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Colombia: an ending and a beginning

Colombia: an ending and a beginning

Mike Gatehouse
Author: Gwen Burnyeat
Published on: Wed Sep 28, 2016

In her last post from Llanos del Yarí, LAB's Gwen Burnyeat, present at the historic 10th Conference of the FARC, analyses their final declaration and their transition to being a legal political party.

From the Llanos del Yarí -- a special series for LAB  from the FARC’s Tenth Conference. Read Parts One and Two here and here.

Against the backdrop of a dramatic iron grey sky, with occasional flashes of lightning and rolls of thunder, FARC’s chief negotiator Iván Márquez read out the Political Declaration of the 10th National Guerrilla Conference, the concluding statement after seven days of debates, marking the decision of the FARC to transition into politics. “War is over!” he began. “We will all build peace!”

Márquez explained that the Conference had decided to approve unanimously the final agreement reached on 24 August between the FARC and the government, and therefore instruct all their Blocs, Fronts and Militia to comply with their commitments. He said that they were sure that the Final Agreement was a tool which would permit the beginning of a political transition that would transform Colombian society, and made a call for the campesinos, the working classes, the indigenous and Afro-Colombian communities and young people, all to own and defend the agreements, and to call for their full implementation.

The new political party

In terms of the FARC’s own transition, Márquez announced that this would begin by holding a Congress in order to found their new political party, at the latest in May 2017, so long as the agreements were implemented properly. By that date, FARC will be coming to the end of the six-month demobilisation period which is shortly to begin, in which all the guerrilla units will concentrate in 27 camps across the country with a tripartite Monitoring and Verification mechanism (government, FARC and United Nations) and deposit their weapons in containers supervised by the UN. This Congress will be organised by the Estado Mayor (Council of Commanders), but the purpose of the assembly will be to elect a wider and more plural leadership, to found the party, give it a name, and draw up its aims and statutes.

This political party, said Márquez, will form part of a wide National Convergence, in which different parties and social movements can join together to work for the real political, social, economic and cultural democratisation of Colombia. This Convergence, he said, should be a collective effort, which permits the building of power from below, but also aims to win institutional spaces by election. He ended by saying that the best way of implementing the agreements and working towards this democratic opening in Colombia would be a National Constitutional Assembly. The FARC have called for this since they began the peace negotiations, but they accepted instead the mechanism of the plebiscite as a means of securing short-term approval of the agreements by Colombian society, while making clear they still want to press for a Constitutional Assembly in the medium-term.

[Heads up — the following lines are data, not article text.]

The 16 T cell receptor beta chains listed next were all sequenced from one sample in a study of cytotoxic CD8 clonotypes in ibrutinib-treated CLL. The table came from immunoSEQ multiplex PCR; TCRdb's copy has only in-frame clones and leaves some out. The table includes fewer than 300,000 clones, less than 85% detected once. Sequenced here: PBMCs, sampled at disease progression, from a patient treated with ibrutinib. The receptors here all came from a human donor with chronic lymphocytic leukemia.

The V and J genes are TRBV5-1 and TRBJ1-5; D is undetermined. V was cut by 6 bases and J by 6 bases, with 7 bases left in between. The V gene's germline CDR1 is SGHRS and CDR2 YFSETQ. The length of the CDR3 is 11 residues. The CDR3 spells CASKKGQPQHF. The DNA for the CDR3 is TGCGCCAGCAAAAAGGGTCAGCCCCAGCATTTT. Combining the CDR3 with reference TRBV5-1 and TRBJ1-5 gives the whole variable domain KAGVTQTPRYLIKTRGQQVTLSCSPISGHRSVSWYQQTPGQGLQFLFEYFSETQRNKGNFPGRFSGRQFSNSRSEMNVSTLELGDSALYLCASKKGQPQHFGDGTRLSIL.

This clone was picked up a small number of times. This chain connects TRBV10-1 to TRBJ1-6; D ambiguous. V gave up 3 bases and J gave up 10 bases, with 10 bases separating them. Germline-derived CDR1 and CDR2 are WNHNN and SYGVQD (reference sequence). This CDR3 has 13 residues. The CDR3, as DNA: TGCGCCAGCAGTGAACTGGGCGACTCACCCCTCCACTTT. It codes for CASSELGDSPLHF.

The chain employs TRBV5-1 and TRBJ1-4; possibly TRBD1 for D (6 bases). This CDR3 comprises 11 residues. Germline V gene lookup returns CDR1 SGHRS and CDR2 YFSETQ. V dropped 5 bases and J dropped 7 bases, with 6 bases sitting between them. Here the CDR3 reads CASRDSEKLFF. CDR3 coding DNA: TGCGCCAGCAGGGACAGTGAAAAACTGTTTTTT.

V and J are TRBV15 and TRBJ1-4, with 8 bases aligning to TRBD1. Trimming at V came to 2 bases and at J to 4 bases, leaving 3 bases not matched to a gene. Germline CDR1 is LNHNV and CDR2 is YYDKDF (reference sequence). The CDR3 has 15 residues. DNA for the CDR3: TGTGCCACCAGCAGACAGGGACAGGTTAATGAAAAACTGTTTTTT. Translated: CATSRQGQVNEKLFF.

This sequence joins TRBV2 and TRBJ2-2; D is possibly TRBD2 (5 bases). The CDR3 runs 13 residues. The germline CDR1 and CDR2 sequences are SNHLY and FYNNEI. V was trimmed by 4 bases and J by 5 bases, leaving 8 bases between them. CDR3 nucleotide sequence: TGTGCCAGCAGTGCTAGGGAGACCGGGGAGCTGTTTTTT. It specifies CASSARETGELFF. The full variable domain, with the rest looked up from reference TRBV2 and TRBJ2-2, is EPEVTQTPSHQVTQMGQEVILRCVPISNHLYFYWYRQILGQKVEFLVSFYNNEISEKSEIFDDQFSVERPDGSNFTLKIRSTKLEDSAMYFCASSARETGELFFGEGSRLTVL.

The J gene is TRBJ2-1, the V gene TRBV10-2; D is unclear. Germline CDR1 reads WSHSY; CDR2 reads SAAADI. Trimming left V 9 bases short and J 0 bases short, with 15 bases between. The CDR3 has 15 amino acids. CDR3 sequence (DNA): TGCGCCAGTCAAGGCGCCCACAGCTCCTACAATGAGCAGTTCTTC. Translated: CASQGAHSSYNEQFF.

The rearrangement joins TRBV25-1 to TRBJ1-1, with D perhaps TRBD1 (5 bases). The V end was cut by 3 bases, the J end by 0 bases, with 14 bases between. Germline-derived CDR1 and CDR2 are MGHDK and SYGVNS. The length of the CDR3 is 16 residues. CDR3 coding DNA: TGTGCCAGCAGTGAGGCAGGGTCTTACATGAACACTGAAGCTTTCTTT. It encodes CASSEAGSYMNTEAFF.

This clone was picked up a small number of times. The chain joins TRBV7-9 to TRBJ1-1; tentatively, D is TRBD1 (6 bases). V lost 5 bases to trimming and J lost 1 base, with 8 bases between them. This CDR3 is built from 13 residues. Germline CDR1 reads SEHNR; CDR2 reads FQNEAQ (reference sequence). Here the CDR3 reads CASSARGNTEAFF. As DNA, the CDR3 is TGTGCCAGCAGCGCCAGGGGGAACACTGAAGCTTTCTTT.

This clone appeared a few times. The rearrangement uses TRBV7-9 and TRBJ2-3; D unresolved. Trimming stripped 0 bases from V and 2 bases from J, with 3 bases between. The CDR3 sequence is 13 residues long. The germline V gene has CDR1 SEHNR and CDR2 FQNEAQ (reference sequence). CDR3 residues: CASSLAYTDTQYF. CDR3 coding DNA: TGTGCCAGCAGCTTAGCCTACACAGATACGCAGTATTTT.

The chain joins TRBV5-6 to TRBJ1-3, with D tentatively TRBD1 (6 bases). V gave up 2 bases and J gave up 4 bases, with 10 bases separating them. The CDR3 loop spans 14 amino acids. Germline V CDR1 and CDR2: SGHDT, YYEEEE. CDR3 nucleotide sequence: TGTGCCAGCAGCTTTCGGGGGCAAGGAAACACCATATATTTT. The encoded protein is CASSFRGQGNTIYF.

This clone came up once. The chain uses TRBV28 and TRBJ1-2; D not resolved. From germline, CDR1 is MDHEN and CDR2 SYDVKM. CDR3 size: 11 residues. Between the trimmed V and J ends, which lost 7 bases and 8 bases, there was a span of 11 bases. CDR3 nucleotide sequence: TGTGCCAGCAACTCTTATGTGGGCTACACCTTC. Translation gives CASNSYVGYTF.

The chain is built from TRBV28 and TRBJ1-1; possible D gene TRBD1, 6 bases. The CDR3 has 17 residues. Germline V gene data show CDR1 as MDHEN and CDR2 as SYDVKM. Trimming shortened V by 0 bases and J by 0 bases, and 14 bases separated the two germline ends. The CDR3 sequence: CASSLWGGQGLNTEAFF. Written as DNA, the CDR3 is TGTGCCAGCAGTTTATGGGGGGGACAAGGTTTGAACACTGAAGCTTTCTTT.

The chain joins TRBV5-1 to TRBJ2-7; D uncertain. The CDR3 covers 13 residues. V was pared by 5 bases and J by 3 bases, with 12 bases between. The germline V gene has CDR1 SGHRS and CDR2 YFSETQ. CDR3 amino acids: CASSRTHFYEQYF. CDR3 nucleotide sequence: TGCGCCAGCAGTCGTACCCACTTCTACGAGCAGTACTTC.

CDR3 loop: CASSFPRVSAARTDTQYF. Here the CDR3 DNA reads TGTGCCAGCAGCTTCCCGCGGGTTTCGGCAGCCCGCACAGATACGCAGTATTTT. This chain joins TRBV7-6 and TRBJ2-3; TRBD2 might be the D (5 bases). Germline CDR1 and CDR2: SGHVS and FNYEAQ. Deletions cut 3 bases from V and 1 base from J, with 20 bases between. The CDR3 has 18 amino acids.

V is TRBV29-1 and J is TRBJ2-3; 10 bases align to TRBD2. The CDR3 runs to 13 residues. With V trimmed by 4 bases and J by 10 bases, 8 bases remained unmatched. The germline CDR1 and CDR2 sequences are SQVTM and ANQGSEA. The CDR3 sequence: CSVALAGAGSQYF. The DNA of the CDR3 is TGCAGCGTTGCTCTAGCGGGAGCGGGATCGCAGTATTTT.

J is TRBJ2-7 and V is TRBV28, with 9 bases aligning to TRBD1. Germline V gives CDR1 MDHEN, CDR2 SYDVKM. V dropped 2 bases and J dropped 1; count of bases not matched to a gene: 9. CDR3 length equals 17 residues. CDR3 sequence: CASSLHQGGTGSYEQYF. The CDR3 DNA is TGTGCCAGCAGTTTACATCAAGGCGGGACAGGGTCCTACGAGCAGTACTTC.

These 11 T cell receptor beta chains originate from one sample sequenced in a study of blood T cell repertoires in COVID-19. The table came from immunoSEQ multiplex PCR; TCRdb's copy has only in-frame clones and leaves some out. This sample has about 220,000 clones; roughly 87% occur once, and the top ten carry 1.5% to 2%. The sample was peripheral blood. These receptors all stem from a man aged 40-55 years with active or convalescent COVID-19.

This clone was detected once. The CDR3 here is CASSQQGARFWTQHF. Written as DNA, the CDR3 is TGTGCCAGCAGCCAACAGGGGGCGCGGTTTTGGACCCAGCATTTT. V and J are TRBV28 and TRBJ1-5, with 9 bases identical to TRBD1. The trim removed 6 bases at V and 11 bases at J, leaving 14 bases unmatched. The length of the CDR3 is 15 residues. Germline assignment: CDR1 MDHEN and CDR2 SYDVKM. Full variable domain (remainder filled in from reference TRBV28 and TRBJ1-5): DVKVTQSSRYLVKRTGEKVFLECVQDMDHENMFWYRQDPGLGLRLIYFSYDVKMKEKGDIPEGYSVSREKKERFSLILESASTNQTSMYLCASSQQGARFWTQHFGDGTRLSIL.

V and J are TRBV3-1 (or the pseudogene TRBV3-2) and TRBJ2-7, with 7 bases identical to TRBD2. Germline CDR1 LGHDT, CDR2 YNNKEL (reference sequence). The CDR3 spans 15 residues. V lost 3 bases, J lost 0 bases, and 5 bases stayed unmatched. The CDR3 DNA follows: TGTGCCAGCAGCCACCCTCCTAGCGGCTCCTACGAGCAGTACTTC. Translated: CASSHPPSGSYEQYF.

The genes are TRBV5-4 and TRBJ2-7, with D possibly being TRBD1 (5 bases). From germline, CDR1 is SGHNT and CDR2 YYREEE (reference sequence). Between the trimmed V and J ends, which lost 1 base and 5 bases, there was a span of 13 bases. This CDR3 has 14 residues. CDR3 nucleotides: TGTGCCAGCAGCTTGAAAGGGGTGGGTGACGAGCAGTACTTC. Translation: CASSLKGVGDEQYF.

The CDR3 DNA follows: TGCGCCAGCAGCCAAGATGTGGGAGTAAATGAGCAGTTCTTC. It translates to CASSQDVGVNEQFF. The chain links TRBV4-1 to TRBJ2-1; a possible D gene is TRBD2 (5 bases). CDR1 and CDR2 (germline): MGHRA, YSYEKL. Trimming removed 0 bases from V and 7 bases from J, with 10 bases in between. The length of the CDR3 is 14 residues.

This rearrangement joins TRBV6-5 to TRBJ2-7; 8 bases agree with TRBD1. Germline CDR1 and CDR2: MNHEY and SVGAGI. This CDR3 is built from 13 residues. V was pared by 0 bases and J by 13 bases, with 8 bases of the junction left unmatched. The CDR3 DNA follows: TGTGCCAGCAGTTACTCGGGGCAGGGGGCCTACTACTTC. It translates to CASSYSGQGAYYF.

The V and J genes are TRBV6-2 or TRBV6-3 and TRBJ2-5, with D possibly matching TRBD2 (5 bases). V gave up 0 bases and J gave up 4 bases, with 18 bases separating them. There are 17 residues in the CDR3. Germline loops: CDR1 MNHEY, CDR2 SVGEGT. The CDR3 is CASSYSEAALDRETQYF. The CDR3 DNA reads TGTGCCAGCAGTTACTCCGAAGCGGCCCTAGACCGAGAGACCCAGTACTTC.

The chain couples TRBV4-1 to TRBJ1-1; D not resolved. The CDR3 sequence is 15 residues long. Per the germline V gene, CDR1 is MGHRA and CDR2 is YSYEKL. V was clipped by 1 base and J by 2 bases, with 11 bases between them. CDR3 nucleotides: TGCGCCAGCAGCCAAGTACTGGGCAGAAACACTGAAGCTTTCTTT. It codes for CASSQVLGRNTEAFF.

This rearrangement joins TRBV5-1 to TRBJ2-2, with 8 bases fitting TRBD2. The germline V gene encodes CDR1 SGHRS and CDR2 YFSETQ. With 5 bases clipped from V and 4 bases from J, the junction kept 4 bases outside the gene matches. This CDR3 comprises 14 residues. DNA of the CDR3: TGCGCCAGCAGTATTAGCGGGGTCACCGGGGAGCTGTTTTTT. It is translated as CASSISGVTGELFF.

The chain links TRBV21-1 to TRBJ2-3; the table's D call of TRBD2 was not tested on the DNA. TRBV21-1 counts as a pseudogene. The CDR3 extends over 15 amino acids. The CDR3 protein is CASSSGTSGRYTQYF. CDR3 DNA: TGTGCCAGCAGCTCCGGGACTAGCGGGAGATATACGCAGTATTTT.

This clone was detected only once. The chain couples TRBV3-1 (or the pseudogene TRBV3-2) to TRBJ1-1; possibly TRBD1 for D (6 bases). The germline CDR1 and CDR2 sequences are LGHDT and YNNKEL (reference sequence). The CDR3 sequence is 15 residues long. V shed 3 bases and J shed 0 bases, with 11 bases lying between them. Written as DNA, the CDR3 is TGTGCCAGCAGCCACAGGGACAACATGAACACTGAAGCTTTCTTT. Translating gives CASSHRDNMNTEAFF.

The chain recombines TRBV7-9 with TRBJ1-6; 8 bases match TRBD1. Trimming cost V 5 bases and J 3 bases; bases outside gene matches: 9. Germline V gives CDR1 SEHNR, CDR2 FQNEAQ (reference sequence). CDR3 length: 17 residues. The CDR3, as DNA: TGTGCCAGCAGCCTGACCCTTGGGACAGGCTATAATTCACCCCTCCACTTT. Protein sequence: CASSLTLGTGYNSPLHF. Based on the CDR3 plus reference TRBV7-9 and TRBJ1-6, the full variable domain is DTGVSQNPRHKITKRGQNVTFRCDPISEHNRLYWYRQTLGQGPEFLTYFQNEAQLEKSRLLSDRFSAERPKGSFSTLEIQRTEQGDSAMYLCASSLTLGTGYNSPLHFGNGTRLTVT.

Undefeated but unable to defeat

After Márquez, top commander Timochenko gave a speech, in which he reiterated something I’d heard many of the guerrilleros say over the week: we were not defeated, but we also could not defeat our adversary. In that condition, we negotiated a peace deal – and peace is what we have always wanted for Colombia, so it is not the victory we initially had aimed for, but it is a victory for us nonetheless. He emphasised that the transition from a politico-military organisation to a political party was at once a “historic rupture” and “a line of continuity” with their founding objectives and struggles. He said that the best redress for victims of the conflict was its full termination, and he put his trust fully in the Final Agreement and his conviction that it was the best path to follow to democratise Colombian society. He reiterated the importance of the National Convergence of political parties and social movements, adding that non-organised sectors of civil society would also need to join in, because the implementation of the agreements was the responsibility of the whole of Colombia. He finished by citing Simón Bolívar: “United we will be strong and we will deserve respect. Divided and isolated, we will perish”.

This is a poignant message for the left in Colombia, which, as in many parts of the world, often finds it difficult to converge agendas and personalities and present a united front to win political power. The transformation of the FARC into a new political party will create a new panorama, and there will be many challenges. These will be both internal, in the transition from a hierarchical, military structure to a civilian, congressional one, in which new leaderships will have to emerge and old ones be disputed, and different tendencies will have to compete in the foundation of a clear political line – one source close to the guerrilla told me that there was a more hard-line, Stalinist school within the FARC, which tended towards absolutism and confrontation, and a second school which was more Marxist-Leninist, more flexible, and perhaps more modern and pragmatic. These divisions are likely to become more visible as the FARC move into the public eye, and leaders are elected to take up the 10 guaranteed seats in Congress over eight years which are part of the Final Agreement. And it remains to be seen how many of the guerrilleros who are demobilising actually end up wanting to work in the party – in the Conference, all those I spoke to were keen to do so, but things may change once they transition into civilian life and spread out  across the country.